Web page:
Gov. Tim Walz continues to call for resignation of Rep. John Thompson

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Two days after joining DFL House Speaker Melissa Hortman and DFL Party Chair Ken Martin in calling for the resignation of Rep. John Thompson, Gov. Tim Walz said he doesn’t believe Thompson’s assertion police records have been falsified.

"I think it would be very unusual for five different, three different police departments stretching over a decade to fabricate information," the governor said at an education event in Lake Elmo. He continued to call for Thompson’s resignation. "Multiple accusations, cases of domestic violence in the presence of children just makes it so that I do not believe the representative can continue to serve us well."

Among the police and court records, an Eagan police incident report from 2006 highlights a female victim claiming Thompson "put both
his hands around her neck and started choking her and told her ‘I’ll choke you until you can’t breathe anymore.’"

Court records from Washington County indicate in another case from 2006 Thompson "assaulted petitioner in presence of her child by striking her in the throat" and told her "I’ll kill you."

In a 2011 case in St. Paul, a police incident report recounts an alleged assault on a 15-year old daughter of his girlfriend. According to the report, Thompson "grabbed girlfriend’s daughter, pushed her, attempted to choke her (victim’s daughter)."

Through his attorney, Thompson denies all the allegations, points out he’s never been convicted of domestic assault and questions the "authenticity" of the police and court records.

Although Thompson remains silent, his wife posted on Facebook over the weekend "my husband is under attack." She does on to say, "I AM IN FIERCE PROTECT MY KING/ MY PACK MODE please understand that ‘RESPECTFULLY’, WE ARE NOT RESIGNING!!!"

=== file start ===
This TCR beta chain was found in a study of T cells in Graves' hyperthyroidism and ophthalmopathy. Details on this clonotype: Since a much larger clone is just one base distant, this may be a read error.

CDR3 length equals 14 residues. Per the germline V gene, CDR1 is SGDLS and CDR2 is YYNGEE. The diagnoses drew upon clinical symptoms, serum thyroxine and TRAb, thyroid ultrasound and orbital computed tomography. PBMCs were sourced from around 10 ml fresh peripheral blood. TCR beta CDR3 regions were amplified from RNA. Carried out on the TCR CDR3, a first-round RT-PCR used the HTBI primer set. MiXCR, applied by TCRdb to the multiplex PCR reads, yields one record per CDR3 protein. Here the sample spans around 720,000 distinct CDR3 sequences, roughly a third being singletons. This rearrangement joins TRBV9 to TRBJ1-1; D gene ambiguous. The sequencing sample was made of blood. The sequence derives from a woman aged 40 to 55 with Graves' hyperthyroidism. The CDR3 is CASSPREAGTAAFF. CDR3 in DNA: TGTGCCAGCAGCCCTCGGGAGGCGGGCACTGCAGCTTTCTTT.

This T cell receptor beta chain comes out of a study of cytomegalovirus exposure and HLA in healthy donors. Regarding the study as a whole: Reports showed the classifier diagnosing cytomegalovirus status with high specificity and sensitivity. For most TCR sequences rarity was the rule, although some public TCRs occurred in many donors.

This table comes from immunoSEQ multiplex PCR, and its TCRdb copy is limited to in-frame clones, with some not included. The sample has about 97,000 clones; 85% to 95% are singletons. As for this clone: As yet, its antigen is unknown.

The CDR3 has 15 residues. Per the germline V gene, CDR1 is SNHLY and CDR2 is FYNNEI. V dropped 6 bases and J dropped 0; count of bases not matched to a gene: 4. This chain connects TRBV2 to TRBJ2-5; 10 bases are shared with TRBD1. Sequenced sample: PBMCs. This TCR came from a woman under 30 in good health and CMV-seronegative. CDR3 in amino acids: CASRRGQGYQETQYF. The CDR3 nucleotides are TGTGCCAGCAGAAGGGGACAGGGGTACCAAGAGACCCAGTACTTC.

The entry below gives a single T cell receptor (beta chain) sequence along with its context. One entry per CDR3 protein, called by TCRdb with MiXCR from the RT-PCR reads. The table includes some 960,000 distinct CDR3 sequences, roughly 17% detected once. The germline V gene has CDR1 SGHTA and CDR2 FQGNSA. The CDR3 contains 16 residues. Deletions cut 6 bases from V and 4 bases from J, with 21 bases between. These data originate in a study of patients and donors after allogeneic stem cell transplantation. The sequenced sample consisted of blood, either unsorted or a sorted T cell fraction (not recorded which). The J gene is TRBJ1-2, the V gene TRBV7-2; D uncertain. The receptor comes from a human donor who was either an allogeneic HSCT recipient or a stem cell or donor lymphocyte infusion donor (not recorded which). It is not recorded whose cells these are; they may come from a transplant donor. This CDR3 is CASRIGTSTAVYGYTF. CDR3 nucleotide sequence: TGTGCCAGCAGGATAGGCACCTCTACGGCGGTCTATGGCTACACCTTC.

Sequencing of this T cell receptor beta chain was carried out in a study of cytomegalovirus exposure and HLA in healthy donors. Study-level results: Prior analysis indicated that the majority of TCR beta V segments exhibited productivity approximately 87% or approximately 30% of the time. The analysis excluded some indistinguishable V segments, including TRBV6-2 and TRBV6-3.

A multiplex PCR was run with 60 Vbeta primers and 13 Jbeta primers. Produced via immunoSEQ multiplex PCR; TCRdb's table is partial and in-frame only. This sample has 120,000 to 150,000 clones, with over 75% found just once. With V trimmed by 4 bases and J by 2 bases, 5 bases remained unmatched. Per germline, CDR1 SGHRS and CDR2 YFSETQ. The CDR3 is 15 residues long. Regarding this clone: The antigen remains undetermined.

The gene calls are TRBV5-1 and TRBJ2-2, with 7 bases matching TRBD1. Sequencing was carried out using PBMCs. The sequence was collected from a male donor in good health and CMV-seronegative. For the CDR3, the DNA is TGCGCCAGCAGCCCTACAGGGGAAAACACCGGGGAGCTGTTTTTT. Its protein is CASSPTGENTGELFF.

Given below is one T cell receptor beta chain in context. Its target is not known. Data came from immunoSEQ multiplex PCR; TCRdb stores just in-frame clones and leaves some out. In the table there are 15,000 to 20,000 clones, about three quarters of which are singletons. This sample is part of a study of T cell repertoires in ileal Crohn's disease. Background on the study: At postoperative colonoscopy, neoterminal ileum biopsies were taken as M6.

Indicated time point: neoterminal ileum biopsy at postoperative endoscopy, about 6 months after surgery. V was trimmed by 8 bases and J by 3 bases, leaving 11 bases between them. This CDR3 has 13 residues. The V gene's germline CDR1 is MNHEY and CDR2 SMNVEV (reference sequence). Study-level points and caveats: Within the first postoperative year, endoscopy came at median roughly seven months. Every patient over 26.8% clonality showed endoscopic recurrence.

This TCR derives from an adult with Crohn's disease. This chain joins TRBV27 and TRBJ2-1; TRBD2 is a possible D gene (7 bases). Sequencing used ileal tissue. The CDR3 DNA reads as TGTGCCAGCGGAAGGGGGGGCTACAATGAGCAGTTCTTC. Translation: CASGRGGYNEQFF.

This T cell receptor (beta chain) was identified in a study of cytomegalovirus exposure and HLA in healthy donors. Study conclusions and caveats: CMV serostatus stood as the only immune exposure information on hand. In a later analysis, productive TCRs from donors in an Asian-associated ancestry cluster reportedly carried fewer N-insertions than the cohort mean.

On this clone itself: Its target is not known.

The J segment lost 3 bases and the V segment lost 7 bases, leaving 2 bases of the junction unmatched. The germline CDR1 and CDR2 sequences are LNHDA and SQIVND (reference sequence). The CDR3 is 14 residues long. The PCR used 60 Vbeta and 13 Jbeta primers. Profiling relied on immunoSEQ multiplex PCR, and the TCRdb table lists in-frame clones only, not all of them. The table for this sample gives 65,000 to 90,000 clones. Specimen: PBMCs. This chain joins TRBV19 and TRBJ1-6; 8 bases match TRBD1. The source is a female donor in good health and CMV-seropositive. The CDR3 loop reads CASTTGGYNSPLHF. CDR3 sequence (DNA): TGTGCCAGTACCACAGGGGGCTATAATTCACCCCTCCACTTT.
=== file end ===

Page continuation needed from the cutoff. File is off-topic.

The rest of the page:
If he doesn’t resign, House Republican Minority Leader Kurt Daudt, R-Crown, says his caucus is preparing multiple ethics complaints, including a focus on whether he lied about his residency on his "affidavit of candidacy" to run for office and whether he violated Wisconsin law by repeatedly renewing his Wisconsin driver’s license for 18 years.

"We not only have to look at Minnesota law, we have to look at Wisconsin law and see what it meant when he signed that application for renewal of that driver’s license," Daudt told 5 EYEWITNESS NEWS on Monday. "Was he stating he was a Wisconsin resident under penalty of perjury? And it does look like he was doing that. … He either lied to them or he was not a Minnesota resident and was not eligible to serve in the legislature."

Daudt says it may take some time to file the ethics complaints because they have to provide all the evidence and documentation at one time and cannot amend the complaint once it’s filed, according to House rules. Ultimately, if a complaint is forwarded to the House floor by the ethics committee Daudt says it would take a two-thirds majority to expel Thompson from the legislature.